Mother and her 2 children among 4 dead in 'horrific' Oshawa house fire
3 others were rushed to hospital for smoke inhalation and cuts, Oshawa Fire Services says
A mother, her daughter and son are among four people who died in a fire that tore through a multi-resident dwelling in Oshawa, Ont., early Monday in what officials are now calling "one of the worst events" the city has experienced in years.
The blaze broke out shortly after 8 a.m. ET at the house on Centre Street North and Colborne Street West, near Bond and Simcoe streets, Oshawa Fire Services said.
When crews arrived on scene, Chief Derrick Clark said they encountered "heavy fire and heavy smoke conditions" and a snowstorm descending on the area.
The winter weather made for "very difficult conditions, both for crews driving en route here, as well as fighting this fire," Clark added.
'Severe fire conditions'
Fire crews initially started removing multiple people who were trapped inside the two-storey residence, but were forced to vacate the building due to "severe fire conditions that worsened."
"Firefighters made several heroic attempts to get in and to get to the upper levels," Clark told reporters Monday afternoon.
"They fought their way up through intense heat and smoke conditions. Even as fire was around them at all times."
Crews extinguished the flames from outside the building before searching for the remaining residents, Clark explained. He estimates around 11 people lived in the two-storey home.
3 victims remain inside home
Lindsey Bonchek, 36, and her daughter, Madeline, 9, were trapped inside the house, and believed to be dead, said Durham Regional Police. Bonchek's four-year-old son, Jackson, was pulled from inside the home and rushed to hospital where he later died of his injuries. His cause of death has not yet been released.
Steven Macdonald, 50, was also trapped inside the home and is believed to be dead. His relationship to the other victims is still unclear. A GoFundMe page has been set up to help cover the cost of his funeral.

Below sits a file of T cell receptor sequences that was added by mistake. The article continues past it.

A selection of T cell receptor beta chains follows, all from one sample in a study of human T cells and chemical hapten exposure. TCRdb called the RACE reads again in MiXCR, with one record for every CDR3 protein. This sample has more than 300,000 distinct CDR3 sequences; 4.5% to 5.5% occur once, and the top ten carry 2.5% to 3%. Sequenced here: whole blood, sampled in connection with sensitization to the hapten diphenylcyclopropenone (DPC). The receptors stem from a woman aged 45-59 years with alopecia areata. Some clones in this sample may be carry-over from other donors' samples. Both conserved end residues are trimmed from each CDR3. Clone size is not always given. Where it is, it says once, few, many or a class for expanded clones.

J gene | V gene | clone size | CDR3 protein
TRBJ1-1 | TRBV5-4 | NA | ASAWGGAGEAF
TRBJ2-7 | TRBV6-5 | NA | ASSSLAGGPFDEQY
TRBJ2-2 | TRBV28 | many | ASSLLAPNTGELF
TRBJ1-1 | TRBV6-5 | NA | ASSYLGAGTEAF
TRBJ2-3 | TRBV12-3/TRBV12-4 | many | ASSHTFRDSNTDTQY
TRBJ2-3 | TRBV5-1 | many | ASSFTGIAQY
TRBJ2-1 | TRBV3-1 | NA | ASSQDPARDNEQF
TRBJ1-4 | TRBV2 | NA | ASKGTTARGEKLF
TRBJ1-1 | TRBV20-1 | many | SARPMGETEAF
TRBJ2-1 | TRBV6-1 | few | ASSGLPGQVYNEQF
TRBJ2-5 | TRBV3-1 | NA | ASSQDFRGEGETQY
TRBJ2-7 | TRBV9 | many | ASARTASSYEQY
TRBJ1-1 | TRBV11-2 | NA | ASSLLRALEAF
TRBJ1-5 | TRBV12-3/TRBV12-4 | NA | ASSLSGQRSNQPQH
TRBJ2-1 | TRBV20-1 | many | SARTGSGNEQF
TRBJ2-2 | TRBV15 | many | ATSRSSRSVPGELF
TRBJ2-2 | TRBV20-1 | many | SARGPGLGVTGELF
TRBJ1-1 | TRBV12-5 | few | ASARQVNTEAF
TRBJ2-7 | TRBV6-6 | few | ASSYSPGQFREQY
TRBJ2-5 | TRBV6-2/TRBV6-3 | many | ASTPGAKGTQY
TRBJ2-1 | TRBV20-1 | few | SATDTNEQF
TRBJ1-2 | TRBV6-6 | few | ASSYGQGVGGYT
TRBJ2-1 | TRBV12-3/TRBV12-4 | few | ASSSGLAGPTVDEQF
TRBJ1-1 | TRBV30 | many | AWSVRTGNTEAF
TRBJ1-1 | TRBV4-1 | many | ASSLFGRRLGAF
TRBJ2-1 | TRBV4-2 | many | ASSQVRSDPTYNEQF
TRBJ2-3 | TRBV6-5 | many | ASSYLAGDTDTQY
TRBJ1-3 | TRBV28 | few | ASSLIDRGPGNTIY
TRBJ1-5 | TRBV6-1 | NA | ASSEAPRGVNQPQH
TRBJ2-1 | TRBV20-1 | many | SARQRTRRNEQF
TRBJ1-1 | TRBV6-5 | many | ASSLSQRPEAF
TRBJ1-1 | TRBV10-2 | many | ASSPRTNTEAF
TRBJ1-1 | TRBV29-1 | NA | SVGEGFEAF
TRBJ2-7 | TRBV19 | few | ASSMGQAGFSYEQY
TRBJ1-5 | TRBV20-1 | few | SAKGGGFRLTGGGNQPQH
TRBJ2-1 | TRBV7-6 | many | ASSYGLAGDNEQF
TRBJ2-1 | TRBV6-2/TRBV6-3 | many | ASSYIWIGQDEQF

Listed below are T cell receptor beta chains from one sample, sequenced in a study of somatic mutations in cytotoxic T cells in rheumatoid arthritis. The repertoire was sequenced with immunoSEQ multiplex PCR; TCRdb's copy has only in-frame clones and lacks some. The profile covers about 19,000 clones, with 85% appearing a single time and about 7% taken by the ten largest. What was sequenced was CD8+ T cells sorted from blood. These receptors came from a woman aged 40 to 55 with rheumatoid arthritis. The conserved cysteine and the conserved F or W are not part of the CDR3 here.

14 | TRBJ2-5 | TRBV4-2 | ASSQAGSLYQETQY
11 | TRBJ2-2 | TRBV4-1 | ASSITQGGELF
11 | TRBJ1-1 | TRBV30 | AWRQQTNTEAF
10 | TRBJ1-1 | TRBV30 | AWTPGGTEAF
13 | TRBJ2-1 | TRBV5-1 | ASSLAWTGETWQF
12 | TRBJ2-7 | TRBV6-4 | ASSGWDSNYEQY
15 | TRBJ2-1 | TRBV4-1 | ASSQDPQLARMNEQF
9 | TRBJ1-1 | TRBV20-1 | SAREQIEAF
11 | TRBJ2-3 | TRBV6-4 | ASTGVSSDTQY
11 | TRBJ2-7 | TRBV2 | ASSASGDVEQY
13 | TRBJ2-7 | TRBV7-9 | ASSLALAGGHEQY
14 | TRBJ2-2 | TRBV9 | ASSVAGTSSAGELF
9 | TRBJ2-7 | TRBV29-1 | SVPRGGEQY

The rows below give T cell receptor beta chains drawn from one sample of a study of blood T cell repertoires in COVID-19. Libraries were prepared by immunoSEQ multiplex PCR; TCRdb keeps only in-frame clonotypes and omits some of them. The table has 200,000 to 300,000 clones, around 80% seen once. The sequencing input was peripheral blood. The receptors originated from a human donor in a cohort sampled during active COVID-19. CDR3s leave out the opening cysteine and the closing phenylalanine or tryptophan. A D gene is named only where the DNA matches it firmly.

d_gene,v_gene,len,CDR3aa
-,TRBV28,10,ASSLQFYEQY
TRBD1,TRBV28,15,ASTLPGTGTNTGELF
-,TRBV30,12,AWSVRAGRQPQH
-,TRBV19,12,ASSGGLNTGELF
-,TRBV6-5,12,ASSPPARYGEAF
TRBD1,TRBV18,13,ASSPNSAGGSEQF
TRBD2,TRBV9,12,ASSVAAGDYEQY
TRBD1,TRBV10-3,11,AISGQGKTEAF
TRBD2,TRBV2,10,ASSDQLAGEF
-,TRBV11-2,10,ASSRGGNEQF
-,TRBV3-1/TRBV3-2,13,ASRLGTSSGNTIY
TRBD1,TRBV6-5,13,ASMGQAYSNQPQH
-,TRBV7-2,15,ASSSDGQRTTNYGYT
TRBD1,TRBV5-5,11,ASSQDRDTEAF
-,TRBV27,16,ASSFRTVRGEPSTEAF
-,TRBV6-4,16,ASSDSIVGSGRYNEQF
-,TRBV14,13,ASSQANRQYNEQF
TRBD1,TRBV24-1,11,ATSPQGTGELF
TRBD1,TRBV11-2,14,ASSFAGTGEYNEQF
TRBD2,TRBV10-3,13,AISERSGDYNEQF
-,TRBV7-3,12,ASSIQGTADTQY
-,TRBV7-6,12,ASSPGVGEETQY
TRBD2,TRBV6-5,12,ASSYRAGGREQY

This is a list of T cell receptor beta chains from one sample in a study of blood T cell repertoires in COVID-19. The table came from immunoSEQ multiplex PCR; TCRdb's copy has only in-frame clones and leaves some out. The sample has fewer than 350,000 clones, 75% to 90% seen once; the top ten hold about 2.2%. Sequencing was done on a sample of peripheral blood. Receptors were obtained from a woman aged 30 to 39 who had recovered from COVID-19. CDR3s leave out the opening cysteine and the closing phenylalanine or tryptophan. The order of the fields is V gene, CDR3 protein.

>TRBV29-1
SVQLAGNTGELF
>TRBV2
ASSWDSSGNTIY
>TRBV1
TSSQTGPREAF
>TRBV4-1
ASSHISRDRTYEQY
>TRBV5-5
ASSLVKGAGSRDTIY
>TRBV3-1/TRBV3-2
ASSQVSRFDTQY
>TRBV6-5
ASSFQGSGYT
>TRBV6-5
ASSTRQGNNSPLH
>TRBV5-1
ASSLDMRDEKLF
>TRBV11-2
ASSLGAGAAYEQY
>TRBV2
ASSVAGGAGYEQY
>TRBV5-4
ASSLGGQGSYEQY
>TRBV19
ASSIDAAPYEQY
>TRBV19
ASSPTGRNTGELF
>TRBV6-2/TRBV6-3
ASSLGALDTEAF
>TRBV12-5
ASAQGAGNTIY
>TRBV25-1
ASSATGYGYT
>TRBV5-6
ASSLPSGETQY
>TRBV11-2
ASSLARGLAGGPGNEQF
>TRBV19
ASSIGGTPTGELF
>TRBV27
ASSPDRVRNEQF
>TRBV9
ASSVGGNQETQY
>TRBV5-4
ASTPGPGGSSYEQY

"This is a very tragic event," said Clark.
Firefighters are working to remove their bodies on the upper and lower levels of the home so they can be taken to the coroner's office for a post-mortem evaluation that will determine their cause of death.
"I'd like to extend our thoughts and prayers to the families involved," said Oshawa Mayor John Henry.
"It's always nasty when there's a fire and it's always upsetting when there's a loss of life. To the families, we pass on our deepest sympathies."
Three other residents were taken to hospital where they were treated for smoke inhalation and cuts from broken glass, according to Clark. There is no update on their current conditions.
"We've had some major industrial fires over the years, but in my recollection, this would be one of the worst events we've had in a long time," Henry said.
Fire marshal investigates
Ontario Fire Marshal Ross Nichols and two investigators from the Office of the Ontario Fire Marshal will probe the cause of the fire. The provincial agency is called on to investigate any fire that results in fatality, serious injuries or involves over $500,000 worth of loss.
Clark anticipates crews will remain on scene for up to five days.
It's unclear where the blaze started and if there were working smoke alarms, Clark said. He noted the rear of the house seemed to suffer the most extensive damage.
"I think the message here is that no matter what dwelling you live in, if you have working smoke alarms that's the key," he said.
Initial reports also indicated that an explosion had occurred, but officials have yet to confirm this.
Witnesses told CBC Toronto they heard a sharp bang before the fire broke out.
"We originally thought it was a car accident," said William McCarthy who lives next door.
"We came out and saw the flames ... it instantly took up the back corner of the house. It took maybe five seconds."
Another neighbour, Laura Green, described the blaze as "horrific" and said, "It breaks my heart, especially for the kids."
Green claims she saw residents running from the home.
"You could see the flames behind them, you could hear them yelling, 'Get out, get out,'" she said.
With files from CBC's Ali Chiasson